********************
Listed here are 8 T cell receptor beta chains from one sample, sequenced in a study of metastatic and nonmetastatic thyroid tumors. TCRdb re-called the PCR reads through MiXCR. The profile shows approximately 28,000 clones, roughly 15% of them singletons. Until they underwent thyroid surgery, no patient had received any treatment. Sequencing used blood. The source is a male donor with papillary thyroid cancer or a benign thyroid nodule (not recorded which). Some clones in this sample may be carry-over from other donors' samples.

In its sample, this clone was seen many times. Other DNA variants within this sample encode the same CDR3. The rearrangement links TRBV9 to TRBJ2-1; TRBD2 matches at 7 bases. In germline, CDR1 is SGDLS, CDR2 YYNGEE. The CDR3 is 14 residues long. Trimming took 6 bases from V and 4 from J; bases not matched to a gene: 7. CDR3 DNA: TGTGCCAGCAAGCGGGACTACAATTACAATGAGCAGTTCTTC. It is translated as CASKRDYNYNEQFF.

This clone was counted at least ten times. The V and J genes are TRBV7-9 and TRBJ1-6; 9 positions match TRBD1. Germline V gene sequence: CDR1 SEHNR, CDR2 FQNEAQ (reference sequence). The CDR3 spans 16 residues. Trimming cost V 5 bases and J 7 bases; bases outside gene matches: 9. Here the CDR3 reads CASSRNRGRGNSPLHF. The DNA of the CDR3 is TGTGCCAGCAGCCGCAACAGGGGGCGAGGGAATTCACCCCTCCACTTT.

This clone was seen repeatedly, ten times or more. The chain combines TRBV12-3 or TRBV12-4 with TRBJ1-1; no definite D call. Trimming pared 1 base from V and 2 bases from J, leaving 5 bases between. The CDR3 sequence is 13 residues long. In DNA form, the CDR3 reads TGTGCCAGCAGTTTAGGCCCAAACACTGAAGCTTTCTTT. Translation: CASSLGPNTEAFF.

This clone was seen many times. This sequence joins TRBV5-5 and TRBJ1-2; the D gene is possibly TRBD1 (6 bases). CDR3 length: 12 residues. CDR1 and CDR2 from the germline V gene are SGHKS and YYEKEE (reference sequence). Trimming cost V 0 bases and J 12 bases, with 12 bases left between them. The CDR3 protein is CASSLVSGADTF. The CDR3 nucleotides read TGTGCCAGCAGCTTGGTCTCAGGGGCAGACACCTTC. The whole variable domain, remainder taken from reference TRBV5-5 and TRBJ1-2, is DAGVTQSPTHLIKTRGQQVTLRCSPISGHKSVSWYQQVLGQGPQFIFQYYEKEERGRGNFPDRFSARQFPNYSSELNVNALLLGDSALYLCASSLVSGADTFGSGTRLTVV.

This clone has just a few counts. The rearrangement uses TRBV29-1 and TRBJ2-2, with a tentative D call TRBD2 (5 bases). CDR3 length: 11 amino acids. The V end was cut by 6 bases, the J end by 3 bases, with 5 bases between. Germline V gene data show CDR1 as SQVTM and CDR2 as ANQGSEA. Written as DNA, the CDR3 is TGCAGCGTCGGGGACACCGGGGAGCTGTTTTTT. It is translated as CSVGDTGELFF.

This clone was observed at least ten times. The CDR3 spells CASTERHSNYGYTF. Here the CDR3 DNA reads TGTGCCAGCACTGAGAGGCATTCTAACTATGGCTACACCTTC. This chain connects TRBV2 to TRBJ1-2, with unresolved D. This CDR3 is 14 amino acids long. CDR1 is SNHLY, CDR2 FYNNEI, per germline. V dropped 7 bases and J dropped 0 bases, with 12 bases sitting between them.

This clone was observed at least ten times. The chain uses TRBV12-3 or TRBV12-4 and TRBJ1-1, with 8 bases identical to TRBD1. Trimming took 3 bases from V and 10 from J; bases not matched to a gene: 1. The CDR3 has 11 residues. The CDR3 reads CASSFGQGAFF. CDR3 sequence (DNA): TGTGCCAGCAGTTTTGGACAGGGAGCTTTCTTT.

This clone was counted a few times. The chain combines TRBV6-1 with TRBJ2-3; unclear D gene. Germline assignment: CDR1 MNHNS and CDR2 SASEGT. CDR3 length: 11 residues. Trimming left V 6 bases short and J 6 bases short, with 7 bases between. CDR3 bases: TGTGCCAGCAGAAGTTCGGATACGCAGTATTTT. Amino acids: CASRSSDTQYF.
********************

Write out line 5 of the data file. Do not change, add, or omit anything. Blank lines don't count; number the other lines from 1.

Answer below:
This clone was seen many times. This sequence joins TRBV5-5 and TRBJ1-2; the D gene is possibly TRBD1 (6 bases). CDR3 length: 12 residues. CDR1 and CDR2 from the germline V gene are SGHKS and YYEKEE (reference sequence). Trimming cost V 0 bases and J 12 bases, with 12 bases left between them. The CDR3 protein is CASSLVSGADTF. The CDR3 nucleotides read TGTGCCAGCAGCTTGGTCTCAGGGGCAGACACCTTC. The whole variable domain, remainder taken from reference TRBV5-5 and TRBJ1-2, is DAGVTQSPTHLIKTRGQQVTLRCSPISGHKSVSWYQQVLGQGPQFIFQYYEKEERGRGNFPDRFSARQFPNYSSELNVNALLLGDSALYLCASSLVSGADTFGSGTRLTVV.